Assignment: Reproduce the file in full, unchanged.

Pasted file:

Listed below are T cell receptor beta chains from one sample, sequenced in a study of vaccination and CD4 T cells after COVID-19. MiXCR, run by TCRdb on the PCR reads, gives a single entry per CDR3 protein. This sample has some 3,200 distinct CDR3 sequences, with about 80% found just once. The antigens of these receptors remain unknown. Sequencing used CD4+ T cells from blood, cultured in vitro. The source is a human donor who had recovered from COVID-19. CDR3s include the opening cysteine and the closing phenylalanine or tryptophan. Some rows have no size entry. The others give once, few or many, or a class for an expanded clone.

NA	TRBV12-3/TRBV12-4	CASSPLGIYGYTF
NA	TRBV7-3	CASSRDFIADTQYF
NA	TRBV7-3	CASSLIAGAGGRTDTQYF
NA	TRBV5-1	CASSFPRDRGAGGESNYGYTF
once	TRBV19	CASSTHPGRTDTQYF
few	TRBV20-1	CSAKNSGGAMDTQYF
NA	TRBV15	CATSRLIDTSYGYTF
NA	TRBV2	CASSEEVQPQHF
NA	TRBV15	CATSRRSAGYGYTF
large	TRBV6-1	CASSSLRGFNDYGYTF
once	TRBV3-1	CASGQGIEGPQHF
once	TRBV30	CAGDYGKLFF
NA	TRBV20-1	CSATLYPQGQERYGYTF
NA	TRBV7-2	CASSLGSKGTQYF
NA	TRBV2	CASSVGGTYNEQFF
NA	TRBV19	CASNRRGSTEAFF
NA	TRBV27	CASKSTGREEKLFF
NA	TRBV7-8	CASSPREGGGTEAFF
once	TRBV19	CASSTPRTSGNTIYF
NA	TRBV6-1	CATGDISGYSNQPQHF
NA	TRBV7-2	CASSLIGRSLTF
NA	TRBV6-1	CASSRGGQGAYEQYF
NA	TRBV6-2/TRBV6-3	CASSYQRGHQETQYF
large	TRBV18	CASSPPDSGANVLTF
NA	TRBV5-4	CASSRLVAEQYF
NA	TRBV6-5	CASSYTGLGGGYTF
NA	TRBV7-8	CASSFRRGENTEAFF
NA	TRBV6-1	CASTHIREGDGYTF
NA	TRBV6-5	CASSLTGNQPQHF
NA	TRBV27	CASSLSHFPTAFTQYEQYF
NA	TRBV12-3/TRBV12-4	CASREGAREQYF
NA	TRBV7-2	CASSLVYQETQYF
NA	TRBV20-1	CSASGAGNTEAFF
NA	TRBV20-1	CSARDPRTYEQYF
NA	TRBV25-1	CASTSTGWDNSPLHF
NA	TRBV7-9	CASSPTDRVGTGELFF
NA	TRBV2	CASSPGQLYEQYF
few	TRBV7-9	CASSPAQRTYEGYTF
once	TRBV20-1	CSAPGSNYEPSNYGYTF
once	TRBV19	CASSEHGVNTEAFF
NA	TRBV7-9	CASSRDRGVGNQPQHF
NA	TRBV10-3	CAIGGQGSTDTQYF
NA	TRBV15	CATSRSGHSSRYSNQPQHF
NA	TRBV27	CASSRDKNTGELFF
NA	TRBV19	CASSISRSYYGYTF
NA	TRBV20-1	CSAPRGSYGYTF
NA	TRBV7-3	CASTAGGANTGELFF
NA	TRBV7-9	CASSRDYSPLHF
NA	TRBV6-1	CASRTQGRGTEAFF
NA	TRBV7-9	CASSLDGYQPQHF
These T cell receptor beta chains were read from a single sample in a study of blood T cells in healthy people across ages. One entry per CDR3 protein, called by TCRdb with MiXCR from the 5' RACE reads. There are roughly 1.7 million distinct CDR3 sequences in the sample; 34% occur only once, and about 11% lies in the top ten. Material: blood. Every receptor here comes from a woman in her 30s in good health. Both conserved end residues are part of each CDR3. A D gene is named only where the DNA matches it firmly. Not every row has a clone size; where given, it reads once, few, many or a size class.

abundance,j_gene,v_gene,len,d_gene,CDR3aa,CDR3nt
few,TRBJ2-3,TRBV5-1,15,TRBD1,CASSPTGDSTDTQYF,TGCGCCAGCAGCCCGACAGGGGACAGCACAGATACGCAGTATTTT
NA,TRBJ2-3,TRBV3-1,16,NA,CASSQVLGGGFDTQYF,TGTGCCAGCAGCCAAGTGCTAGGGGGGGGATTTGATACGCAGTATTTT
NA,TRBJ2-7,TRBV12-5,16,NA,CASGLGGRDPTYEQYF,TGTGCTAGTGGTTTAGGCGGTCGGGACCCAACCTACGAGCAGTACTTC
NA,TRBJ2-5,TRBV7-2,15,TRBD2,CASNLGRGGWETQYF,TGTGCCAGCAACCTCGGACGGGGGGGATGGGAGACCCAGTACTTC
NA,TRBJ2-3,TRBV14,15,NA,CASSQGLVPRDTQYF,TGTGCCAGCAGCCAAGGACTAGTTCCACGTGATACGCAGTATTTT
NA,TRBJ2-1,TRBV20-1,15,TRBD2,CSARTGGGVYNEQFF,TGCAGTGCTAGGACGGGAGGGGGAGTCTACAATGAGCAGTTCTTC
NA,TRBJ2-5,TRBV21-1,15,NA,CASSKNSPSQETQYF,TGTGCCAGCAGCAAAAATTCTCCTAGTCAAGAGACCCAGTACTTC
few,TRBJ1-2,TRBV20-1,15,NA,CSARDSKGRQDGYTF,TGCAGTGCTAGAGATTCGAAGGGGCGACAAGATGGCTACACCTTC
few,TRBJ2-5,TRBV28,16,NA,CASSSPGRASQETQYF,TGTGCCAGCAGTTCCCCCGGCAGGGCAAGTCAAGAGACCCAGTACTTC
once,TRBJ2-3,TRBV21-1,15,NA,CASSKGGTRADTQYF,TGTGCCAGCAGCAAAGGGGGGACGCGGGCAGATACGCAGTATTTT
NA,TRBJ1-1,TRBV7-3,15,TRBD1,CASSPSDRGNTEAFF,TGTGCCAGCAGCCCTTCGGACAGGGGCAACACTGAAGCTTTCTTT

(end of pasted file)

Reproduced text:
Listed below are T cell receptor beta chains from one sample, sequenced in a study of vaccination and CD4 T cells after COVID-19. MiXCR, run by TCRdb on the PCR reads, gives a single entry per CDR3 protein. This sample has some 3,200 distinct CDR3 sequences, with about 80% found just once. The antigens of these receptors remain unknown. Sequencing used CD4+ T cells from blood, cultured in vitro. The source is a human donor who had recovered from COVID-19. CDR3s include the opening cysteine and the closing phenylalanine or tryptophan. Some rows have no size entry. The others give once, few or many, or a class for an expanded clone.

NA	TRBV12-3/TRBV12-4	CASSPLGIYGYTF
NA	TRBV7-3	CASSRDFIADTQYF
NA	TRBV7-3	CASSLIAGAGGRTDTQYF
NA	TRBV5-1	CASSFPRDRGAGGESNYGYTF
once	TRBV19	CASSTHPGRTDTQYF
few	TRBV20-1	CSAKNSGGAMDTQYF
NA	TRBV15	CATSRLIDTSYGYTF
NA	TRBV2	CASSEEVQPQHF
NA	TRBV15	CATSRRSAGYGYTF
large	TRBV6-1	CASSSLRGFNDYGYTF
once	TRBV3-1	CASGQGIEGPQHF
once	TRBV30	CAGDYGKLFF
NA	TRBV20-1	CSATLYPQGQERYGYTF
NA	TRBV7-2	CASSLGSKGTQYF
NA	TRBV2	CASSVGGTYNEQFF
NA	TRBV19	CASNRRGSTEAFF
NA	TRBV27	CASKSTGREEKLFF
NA	TRBV7-8	CASSPREGGGTEAFF
once	TRBV19	CASSTPRTSGNTIYF
NA	TRBV6-1	CATGDISGYSNQPQHF
NA	TRBV7-2	CASSLIGRSLTF
NA	TRBV6-1	CASSRGGQGAYEQYF
NA	TRBV6-2/TRBV6-3	CASSYQRGHQETQYF
large	TRBV18	CASSPPDSGANVLTF
NA	TRBV5-4	CASSRLVAEQYF
NA	TRBV6-5	CASSYTGLGGGYTF
NA	TRBV7-8	CASSFRRGENTEAFF
NA	TRBV6-1	CASTHIREGDGYTF
NA	TRBV6-5	CASSLTGNQPQHF
NA	TRBV27	CASSLSHFPTAFTQYEQYF
NA	TRBV12-3/TRBV12-4	CASREGAREQYF
NA	TRBV7-2	CASSLVYQETQYF
NA	TRBV20-1	CSASGAGNTEAFF
NA	TRBV20-1	CSARDPRTYEQYF
NA	TRBV25-1	CASTSTGWDNSPLHF
NA	TRBV7-9	CASSPTDRVGTGELFF
NA	TRBV2	CASSPGQLYEQYF
few	TRBV7-9	CASSPAQRTYEGYTF
once	TRBV20-1	CSAPGSNYEPSNYGYTF
once	TRBV19	CASSEHGVNTEAFF
NA	TRBV7-9	CASSRDRGVGNQPQHF
NA	TRBV10-3	CAIGGQGSTDTQYF
NA	TRBV15	CATSRSGHSSRYSNQPQHF
NA	TRBV27	CASSRDKNTGELFF
NA	TRBV19	CASSISRSYYGYTF
NA	TRBV20-1	CSAPRGSYGYTF
NA	TRBV7-3	CASTAGGANTGELFF
NA	TRBV7-9	CASSRDYSPLHF
NA	TRBV6-1	CASRTQGRGTEAFF
NA	TRBV7-9	CASSLDGYQPQHF
These T cell receptor beta chains were read from a single sample in a study of blood T cells in healthy people across ages. One entry per CDR3 protein, called by TCRdb with MiXCR from the 5' RACE reads. There are roughly 1.7 million distinct CDR3 sequences in the sample; 34% occur only once, and about 11% lies in the top ten. Material: blood. Every receptor here comes from a woman in her 30s in good health. Both conserved end residues are part of each CDR3. A D gene is named only where the DNA matches it firmly. Not every row has a clone size; where given, it reads once, few, many or a size class.

abundance,j_gene,v_gene,len,d_gene,CDR3aa,CDR3nt
few,TRBJ2-3,TRBV5-1,15,TRBD1,CASSPTGDSTDTQYF,TGCGCCAGCAGCCCGACAGGGGACAGCACAGATACGCAGTATTTT
NA,TRBJ2-3,TRBV3-1,16,NA,CASSQVLGGGFDTQYF,TGTGCCAGCAGCCAAGTGCTAGGGGGGGGATTTGATACGCAGTATTTT
NA,TRBJ2-7,TRBV12-5,16,NA,CASGLGGRDPTYEQYF,TGTGCTAGTGGTTTAGGCGGTCGGGACCCAACCTACGAGCAGTACTTC
NA,TRBJ2-5,TRBV7-2,15,TRBD2,CASNLGRGGWETQYF,TGTGCCAGCAACCTCGGACGGGGGGGATGGGAGACCCAGTACTTC
NA,TRBJ2-3,TRBV14,15,NA,CASSQGLVPRDTQYF,TGTGCCAGCAGCCAAGGACTAGTTCCACGTGATACGCAGTATTTT
NA,TRBJ2-1,TRBV20-1,15,TRBD2,CSARTGGGVYNEQFF,TGCAGTGCTAGGACGGGAGGGGGAGTCTACAATGAGCAGTTCTTC
NA,TRBJ2-5,TRBV21-1,15,NA,CASSKNSPSQETQYF,TGTGCCAGCAGCAAAAATTCTCCTAGTCAAGAGACCCAGTACTTC
few,TRBJ1-2,TRBV20-1,15,NA,CSARDSKGRQDGYTF,TGCAGTGCTAGAGATTCGAAGGGGCGACAAGATGGCTACACCTTC
few,TRBJ2-5,TRBV28,16,NA,CASSSPGRASQETQYF,TGTGCCAGCAGTTCCCCCGGCAGGGCAAGTCAAGAGACCCAGTACTTC
once,TRBJ2-3,TRBV21-1,15,NA,CASSKGGTRADTQYF,TGTGCCAGCAGCAAAGGGGGGACGCGGGCAGATACGCAGTATTTT
NA,TRBJ1-1,TRBV7-3,15,TRBD1,CASSPSDRGNTEAFF,TGTGCCAGCAGCCCTTCGGACAGGGGCAACACTGAAGCTTTCTTT